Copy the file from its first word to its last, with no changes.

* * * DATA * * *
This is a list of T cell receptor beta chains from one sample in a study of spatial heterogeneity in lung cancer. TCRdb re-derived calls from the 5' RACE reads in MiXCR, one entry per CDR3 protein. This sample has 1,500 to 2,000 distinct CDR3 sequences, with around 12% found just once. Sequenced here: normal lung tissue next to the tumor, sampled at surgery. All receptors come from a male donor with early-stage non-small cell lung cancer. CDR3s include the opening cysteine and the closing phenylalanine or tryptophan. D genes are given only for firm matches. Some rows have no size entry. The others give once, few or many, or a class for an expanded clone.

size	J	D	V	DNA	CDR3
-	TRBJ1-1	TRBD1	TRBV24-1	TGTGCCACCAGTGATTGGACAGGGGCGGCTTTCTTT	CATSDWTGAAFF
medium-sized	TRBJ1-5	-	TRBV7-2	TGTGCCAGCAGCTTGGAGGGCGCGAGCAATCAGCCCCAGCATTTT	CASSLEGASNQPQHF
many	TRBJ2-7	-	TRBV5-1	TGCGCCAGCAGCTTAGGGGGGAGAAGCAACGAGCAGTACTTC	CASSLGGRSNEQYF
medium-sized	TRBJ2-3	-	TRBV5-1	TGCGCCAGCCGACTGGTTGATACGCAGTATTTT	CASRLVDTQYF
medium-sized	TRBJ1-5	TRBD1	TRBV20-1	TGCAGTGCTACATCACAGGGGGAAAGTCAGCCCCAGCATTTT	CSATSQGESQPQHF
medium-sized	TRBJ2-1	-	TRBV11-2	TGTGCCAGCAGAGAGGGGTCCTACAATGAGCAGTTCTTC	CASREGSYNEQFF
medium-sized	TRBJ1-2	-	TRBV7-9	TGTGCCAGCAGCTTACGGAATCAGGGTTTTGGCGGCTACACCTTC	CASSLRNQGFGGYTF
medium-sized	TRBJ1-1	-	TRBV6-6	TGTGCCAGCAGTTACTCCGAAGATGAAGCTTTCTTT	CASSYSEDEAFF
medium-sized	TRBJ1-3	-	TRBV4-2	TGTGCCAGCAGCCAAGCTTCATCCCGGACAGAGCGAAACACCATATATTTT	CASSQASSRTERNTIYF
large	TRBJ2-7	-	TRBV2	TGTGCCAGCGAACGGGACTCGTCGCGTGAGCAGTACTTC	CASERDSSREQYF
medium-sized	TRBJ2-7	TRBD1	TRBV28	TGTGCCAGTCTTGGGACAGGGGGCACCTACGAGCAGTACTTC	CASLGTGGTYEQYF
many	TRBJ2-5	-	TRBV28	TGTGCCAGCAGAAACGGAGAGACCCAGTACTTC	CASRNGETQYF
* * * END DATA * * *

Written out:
This is a list of T cell receptor beta chains from one sample in a study of spatial heterogeneity in lung cancer. TCRdb re-derived calls from the 5' RACE reads in MiXCR, one entry per CDR3 protein. This sample has 1,500 to 2,000 distinct CDR3 sequences, with around 12% found just once. Sequenced here: normal lung tissue next to the tumor, sampled at surgery. All receptors come from a male donor with early-stage non-small cell lung cancer. CDR3s include the opening cysteine and the closing phenylalanine or tryptophan. D genes are given only for firm matches. Some rows have no size entry. The others give once, few or many, or a class for an expanded clone.

size	J	D	V	DNA	CDR3
-	TRBJ1-1	TRBD1	TRBV24-1	TGTGCCACCAGTGATTGGACAGGGGCGGCTTTCTTT	CATSDWTGAAFF
medium-sized	TRBJ1-5	-	TRBV7-2	TGTGCCAGCAGCTTGGAGGGCGCGAGCAATCAGCCCCAGCATTTT	CASSLEGASNQPQHF
many	TRBJ2-7	-	TRBV5-1	TGCGCCAGCAGCTTAGGGGGGAGAAGCAACGAGCAGTACTTC	CASSLGGRSNEQYF
medium-sized	TRBJ2-3	-	TRBV5-1	TGCGCCAGCCGACTGGTTGATACGCAGTATTTT	CASRLVDTQYF
medium-sized	TRBJ1-5	TRBD1	TRBV20-1	TGCAGTGCTACATCACAGGGGGAAAGTCAGCCCCAGCATTTT	CSATSQGESQPQHF
medium-sized	TRBJ2-1	-	TRBV11-2	TGTGCCAGCAGAGAGGGGTCCTACAATGAGCAGTTCTTC	CASREGSYNEQFF
medium-sized	TRBJ1-2	-	TRBV7-9	TGTGCCAGCAGCTTACGGAATCAGGGTTTTGGCGGCTACACCTTC	CASSLRNQGFGGYTF
medium-sized	TRBJ1-1	-	TRBV6-6	TGTGCCAGCAGTTACTCCGAAGATGAAGCTTTCTTT	CASSYSEDEAFF
medium-sized	TRBJ1-3	-	TRBV4-2	TGTGCCAGCAGCCAAGCTTCATCCCGGACAGAGCGAAACACCATATATTTT	CASSQASSRTERNTIYF
large	TRBJ2-7	-	TRBV2	TGTGCCAGCGAACGGGACTCGTCGCGTGAGCAGTACTTC	CASERDSSREQYF
medium-sized	TRBJ2-7	TRBD1	TRBV28	TGTGCCAGTCTTGGGACAGGGGGCACCTACGAGCAGTACTTC	CASLGTGGTYEQYF
many	TRBJ2-5	-	TRBV28	TGTGCCAGCAGAAACGGAGAGACCCAGTACTTC	CASRNGETQYF